During the capture, as the killers were too preoccupied with their greed-driven activities in the killing Cove to notice, a dolphin calf had become entangled and almost drowned in nets in the outer cove, it then went on to die in front of its mother a few minutes later, as she tried with all her might to save her baby by pushing the baby’s lifeless body to the surface over and over.

Yet another horrific and sickening display of greed ensued on the 14th of December. For yet another seven hours, the Bottlenose dolphins within the Cove were subjected to horrible acts of cruelty as dolphin trainers again worked hand in hand with dolphin killers to select juveniles from the pod for a life in captivity.

Calf struggling to break free from captureCalf struggling to break free from capture
Photo: Sea Shepherd

Thirty dolphins were taken, and divers found two dead bodies within the Cove. These were small dolphins that did not survive the capture process- including the calf that drowned the day previous. Those bodies were then taken to the butcher house hidden on the same boat as two live family members that had just been taken out for a life of captivity. The bodies were then butchered and packaged for human consumption.

On the day of the 16th, 31 of the smallest juveniles and calves were captured and dragged past their family as they caught their last ever glimpses of their terrified mothers. The dolphin killers and trainers packed up and left the Bottlenose dolphins for their fifth night, starved and severely dehydrated within the Cove. Those dolphins that had yet to be driven into the killing Cove for captive selection remained separated from the rest of their family.

On the 17th, the plight, torment, and destruction of the pod of over 200 Bottlenose Dolphins had been ongoing for six days. The story had reached many thousands of people from all corners of the globe and the severity of the captive dolphin trade had finally gotten through to many.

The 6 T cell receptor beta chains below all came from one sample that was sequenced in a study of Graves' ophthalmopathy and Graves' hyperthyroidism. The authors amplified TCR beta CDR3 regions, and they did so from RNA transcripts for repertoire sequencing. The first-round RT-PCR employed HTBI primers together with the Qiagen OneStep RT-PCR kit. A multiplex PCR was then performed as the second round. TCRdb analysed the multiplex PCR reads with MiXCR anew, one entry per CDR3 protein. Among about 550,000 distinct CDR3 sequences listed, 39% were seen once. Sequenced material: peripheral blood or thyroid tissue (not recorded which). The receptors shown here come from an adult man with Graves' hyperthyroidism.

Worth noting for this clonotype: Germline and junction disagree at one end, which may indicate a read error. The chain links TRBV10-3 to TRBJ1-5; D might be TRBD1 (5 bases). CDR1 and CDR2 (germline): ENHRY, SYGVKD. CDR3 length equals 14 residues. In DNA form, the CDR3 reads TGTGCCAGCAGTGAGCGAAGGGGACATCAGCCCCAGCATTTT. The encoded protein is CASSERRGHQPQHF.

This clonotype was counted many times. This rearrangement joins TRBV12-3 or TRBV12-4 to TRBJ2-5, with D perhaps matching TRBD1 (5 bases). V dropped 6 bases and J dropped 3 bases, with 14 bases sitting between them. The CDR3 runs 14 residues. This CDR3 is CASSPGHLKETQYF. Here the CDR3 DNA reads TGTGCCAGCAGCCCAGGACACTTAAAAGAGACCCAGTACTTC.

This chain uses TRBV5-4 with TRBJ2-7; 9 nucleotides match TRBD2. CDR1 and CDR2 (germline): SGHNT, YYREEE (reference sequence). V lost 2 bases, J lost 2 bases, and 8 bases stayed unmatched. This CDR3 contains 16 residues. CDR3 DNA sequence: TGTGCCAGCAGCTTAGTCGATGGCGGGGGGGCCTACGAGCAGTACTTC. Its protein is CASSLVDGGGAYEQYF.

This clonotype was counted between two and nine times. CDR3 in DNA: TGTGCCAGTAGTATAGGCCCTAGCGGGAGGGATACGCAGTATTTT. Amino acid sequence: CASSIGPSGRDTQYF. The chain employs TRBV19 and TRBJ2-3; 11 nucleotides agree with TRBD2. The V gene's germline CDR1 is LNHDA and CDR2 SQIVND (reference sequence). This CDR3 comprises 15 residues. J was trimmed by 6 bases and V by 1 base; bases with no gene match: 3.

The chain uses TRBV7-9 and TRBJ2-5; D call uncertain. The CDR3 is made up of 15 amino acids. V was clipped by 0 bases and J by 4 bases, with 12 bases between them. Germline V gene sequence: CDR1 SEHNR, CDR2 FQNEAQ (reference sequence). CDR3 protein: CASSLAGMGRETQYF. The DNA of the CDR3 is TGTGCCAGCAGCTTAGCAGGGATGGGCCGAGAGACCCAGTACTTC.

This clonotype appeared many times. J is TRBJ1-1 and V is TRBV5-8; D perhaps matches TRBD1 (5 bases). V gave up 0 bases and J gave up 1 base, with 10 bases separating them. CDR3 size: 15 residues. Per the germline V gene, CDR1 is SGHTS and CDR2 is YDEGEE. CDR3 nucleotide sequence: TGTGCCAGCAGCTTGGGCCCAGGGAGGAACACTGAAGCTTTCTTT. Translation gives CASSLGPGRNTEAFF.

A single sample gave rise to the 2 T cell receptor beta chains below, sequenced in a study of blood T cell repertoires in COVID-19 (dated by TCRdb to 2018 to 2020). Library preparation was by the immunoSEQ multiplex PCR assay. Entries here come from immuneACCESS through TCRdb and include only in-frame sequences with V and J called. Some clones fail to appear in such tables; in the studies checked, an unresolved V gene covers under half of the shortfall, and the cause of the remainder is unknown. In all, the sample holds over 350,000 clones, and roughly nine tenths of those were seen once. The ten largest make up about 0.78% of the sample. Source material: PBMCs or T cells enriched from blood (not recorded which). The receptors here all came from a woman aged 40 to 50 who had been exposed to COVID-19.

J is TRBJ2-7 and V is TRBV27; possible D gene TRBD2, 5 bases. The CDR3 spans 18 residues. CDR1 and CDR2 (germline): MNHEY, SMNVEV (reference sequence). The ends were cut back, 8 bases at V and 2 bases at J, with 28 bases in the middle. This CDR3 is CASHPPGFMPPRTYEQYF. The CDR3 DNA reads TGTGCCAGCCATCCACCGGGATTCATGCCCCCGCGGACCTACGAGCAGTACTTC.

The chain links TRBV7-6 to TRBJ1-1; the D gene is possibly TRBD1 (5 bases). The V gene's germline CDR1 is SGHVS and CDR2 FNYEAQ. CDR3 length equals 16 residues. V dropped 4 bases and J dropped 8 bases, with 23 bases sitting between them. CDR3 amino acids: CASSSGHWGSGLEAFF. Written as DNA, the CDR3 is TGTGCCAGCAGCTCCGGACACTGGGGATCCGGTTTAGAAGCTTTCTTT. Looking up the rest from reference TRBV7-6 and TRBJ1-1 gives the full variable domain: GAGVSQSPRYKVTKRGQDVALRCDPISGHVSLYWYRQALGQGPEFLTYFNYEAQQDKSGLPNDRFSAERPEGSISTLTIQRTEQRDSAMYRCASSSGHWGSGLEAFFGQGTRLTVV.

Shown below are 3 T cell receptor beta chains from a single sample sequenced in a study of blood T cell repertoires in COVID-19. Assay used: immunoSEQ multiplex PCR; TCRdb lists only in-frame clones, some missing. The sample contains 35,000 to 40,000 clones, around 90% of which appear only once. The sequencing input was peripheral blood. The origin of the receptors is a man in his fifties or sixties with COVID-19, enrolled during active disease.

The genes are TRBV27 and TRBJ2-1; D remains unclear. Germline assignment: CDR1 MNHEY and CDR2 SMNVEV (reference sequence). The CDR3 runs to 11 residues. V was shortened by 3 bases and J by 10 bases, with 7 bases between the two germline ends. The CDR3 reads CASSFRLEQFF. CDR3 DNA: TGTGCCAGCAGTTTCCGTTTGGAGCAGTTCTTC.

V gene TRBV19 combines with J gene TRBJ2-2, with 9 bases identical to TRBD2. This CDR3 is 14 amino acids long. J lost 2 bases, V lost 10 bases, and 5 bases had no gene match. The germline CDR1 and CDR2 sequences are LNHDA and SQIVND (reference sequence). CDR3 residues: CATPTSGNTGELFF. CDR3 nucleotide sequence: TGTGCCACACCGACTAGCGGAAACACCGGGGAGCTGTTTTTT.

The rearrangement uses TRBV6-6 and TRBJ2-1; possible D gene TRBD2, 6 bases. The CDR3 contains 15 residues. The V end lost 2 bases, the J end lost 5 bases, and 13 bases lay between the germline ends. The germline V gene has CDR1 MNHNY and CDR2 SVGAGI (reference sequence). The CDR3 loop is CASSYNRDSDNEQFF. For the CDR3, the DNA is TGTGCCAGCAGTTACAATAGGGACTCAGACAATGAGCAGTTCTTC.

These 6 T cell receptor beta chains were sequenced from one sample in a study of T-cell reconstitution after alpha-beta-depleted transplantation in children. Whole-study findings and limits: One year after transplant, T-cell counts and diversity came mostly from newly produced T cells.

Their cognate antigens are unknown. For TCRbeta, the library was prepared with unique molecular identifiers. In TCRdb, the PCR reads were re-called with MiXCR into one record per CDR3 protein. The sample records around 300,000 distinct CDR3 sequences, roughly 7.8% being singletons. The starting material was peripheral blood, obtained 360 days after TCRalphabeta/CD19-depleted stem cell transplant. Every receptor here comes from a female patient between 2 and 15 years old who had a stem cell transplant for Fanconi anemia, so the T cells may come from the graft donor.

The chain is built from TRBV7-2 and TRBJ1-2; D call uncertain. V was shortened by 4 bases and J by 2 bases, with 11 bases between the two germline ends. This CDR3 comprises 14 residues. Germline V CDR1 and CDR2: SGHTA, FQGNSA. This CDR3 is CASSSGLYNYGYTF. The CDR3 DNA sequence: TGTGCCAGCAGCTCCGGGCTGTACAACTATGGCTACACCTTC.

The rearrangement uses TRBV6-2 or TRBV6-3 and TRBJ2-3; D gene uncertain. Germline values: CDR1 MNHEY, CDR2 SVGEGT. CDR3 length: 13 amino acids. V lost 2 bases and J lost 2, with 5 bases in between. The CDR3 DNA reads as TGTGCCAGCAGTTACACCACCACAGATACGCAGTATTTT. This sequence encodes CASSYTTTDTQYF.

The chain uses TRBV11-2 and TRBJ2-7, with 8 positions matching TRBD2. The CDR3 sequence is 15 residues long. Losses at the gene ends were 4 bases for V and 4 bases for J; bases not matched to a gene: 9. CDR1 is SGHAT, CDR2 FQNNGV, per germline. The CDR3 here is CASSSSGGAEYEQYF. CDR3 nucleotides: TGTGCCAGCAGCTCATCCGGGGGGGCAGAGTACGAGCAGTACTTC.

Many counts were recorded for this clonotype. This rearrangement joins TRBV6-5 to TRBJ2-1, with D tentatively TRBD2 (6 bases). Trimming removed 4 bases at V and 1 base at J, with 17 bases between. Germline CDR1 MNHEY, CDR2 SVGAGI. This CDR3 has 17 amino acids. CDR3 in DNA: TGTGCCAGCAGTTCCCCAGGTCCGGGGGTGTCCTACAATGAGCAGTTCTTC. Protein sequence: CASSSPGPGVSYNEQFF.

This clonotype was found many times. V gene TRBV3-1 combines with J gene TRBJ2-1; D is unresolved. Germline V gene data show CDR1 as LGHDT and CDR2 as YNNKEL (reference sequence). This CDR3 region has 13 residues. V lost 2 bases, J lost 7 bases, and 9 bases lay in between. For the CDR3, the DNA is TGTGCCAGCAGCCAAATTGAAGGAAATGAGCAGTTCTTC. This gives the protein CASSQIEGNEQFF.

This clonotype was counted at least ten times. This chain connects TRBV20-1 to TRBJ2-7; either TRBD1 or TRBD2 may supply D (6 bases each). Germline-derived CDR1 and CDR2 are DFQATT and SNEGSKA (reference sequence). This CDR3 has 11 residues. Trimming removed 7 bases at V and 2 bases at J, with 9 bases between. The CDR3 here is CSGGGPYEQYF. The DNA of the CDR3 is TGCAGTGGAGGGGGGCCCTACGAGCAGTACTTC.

Dolphin sustaining injury during capture processDolphin sustaining injury during capture process
Photo: Sea Shepherd

On their final day in the Cove, 23 dolphins were slaughtered to justify the capture. Before the last of the captive dolphins and trainers left the killing Cove- eight in total were taken that day for marine parks. A staggering 101 juvenile dolphins had been captured altogether from the pod, displaying the true motive for the drive as the Fisheries Union stand to make millions from the horrific treatment and sale of these animals.

These dolphins torment will continue for the rest of their lives as they are forced to entertain the very same species that stole them from their home- the ocean.

Newly captured Bottlenose Dolphin calf at Dolphin Base, TaijiNewly captured Bottlenose Dolphin calf at Dolphin Base, Taiji
Photo: Sea Shepherd

Due to a massive downturn in dolphin meat sales throughout the town over recent years, as well as the fact that their meat stocks were already full after the Striped dolphin massacre, they had no choice but to release those dolphins that were both too old and ‘unattractive’ for life in captivity, and escaped slaughter.  Theywere released back out to sea in an absolute frenzy- evidently desperate to get as far away from the horrors from within the Cove as possible.

Bottlenose Dolphins being releasedBottlenose Dolphins being released
Photo: Sea Shepherd

They now swim with 125 dolphins less than when they were driven into the cove six days earlier. The majority of those dolphins taken and killed represented the next generation of their family pod- the future of their bloodline. In the coming years, their pod size will dwindle considerably and will take generations to rebuild. The captive dolphin industry truly has the blood of hundreds of wild dolphins on their hands.

Bloody Cove after bottlenose dolphin slaughterBloody Cove after bottlenose dolphin slaughter
Photo: Sea Shepherd

Millions of dollars (hundreds of millions of Japanese yen) will now line the pockets of those people, marine parks, and organizations involved. In turn, fueling the continuation of dolphin slaughters in the future- unless we all make a collective decision to STOP supporting the exploitation of marine mammals in dolphinariums and marine parks around the world!

Make the right choice.

You can help us on the ground here in Taiji. To find out how to become a Cove Guardian, email your interests to or simply support the movement to spread the word by viewing and sharing our posts via social networking sites and livestream!

Our livestream can be viewed at you can also watch archived livestream footage from the campaign here in Taiji.

Visit the Sea Shepherd Facebook page and official Cove Guardian Facebook page

Cove Guardian,
Nicole McLachlan

Cove Guardians Nicole, Alice, Bianca, Tricia and MichelleCove Guardians Nicole, Alice, Bianca, Tricia and Michelle
Photo: Sea Shepherd